When marketing managers fail to understand personalisation

Why are marketers wasting time with email and other so called personalised marketing? We pretend to be personal and personalised but actually treat our targets as numbers to be played around with.

A few weeks ago I was approached with a personal and chatty email by the marketing manager of a blue chip company. The manager wanted to know whether I’d be interested in working on a particular assignment – I’ll not divulge the name, gender, company, country, sector.

I responded quickly – thanks for getting in contact, happy to chat. Never heard anything again. I re-read the email – maybe it had been sent out to a lot of practitioners like myself. Ever the salesman I sent a follow up with some useful background information. I never heard anything back. Am I bitter? No. Am I annoyed with the absence of response? No not particularly. Am I disappointed? Yes. Not because of the loss of some (mythical) piece of business but because of how it reflected on the way some marketing managers work. Was I surprised? Not at all because we marketers are also customers and thus the recipients of frequent communications which are anything but true to the spirit of marketing.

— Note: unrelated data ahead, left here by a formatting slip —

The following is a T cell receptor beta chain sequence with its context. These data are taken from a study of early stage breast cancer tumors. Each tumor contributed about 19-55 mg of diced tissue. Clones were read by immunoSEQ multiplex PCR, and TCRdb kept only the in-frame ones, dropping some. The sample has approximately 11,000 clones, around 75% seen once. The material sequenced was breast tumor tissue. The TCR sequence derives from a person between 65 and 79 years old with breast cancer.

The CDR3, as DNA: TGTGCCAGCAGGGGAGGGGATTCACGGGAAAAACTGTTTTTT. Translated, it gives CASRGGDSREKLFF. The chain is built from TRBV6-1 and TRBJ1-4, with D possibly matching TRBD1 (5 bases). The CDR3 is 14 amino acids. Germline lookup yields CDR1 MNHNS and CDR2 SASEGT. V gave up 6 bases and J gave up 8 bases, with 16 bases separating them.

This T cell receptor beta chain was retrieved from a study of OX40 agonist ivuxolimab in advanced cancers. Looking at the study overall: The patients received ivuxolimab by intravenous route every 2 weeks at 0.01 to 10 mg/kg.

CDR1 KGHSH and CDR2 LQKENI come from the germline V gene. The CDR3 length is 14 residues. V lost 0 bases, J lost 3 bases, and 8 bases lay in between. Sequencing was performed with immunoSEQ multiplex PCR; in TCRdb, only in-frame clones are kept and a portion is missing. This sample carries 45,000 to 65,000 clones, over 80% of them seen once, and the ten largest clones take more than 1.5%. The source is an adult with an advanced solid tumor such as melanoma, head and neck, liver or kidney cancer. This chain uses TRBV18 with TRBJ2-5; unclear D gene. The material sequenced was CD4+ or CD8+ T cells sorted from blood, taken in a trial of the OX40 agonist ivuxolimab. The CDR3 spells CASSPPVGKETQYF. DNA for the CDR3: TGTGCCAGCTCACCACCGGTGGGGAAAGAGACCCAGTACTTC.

Marketing, relationships and personalisation

Let’s go back to marketing school. We learnt that the purpose of marketing is to understand and meet our customer requirements, build relationships, keep them returning, make a profit. All based on the principles of courtesy, respect, exceptional delivery. So my “contact” with the marketing manager was very instructive. Can a marketing manager embrace the principles of marketing with his/her customers on the one hand yet apply a completely different set of principles to other stakeholders? The answer is no. This Jekyll and Hyde attitude can’t work long term because real marketing is an all-embracing discipline, not a pick and mix tactic.

Enough of the rant. It did make me think, however, about the whole area of personalisation. Personalisation is a great tool. We know that direct marketing has made great inroads into the territory of impersonal advertising and that treating customers and potential customers as people, as individuals is going to result in a stronger relationships, the foundation of good business practice.

Courtesy: The Home group

The problem is that when we masquerade personalisation we actually treat our targets as numbers and then run the risk of ending up not with customers/supporters but lost prospects/customers/detractors. Since when did a personalised email from “No Reply” fool anyone into thinking it was part of a dialogue? “Personalisation” has backfired.

Back to marketing basics

Courttesy: Romakrznaric.com

Courtesy: Romarkrznaric.com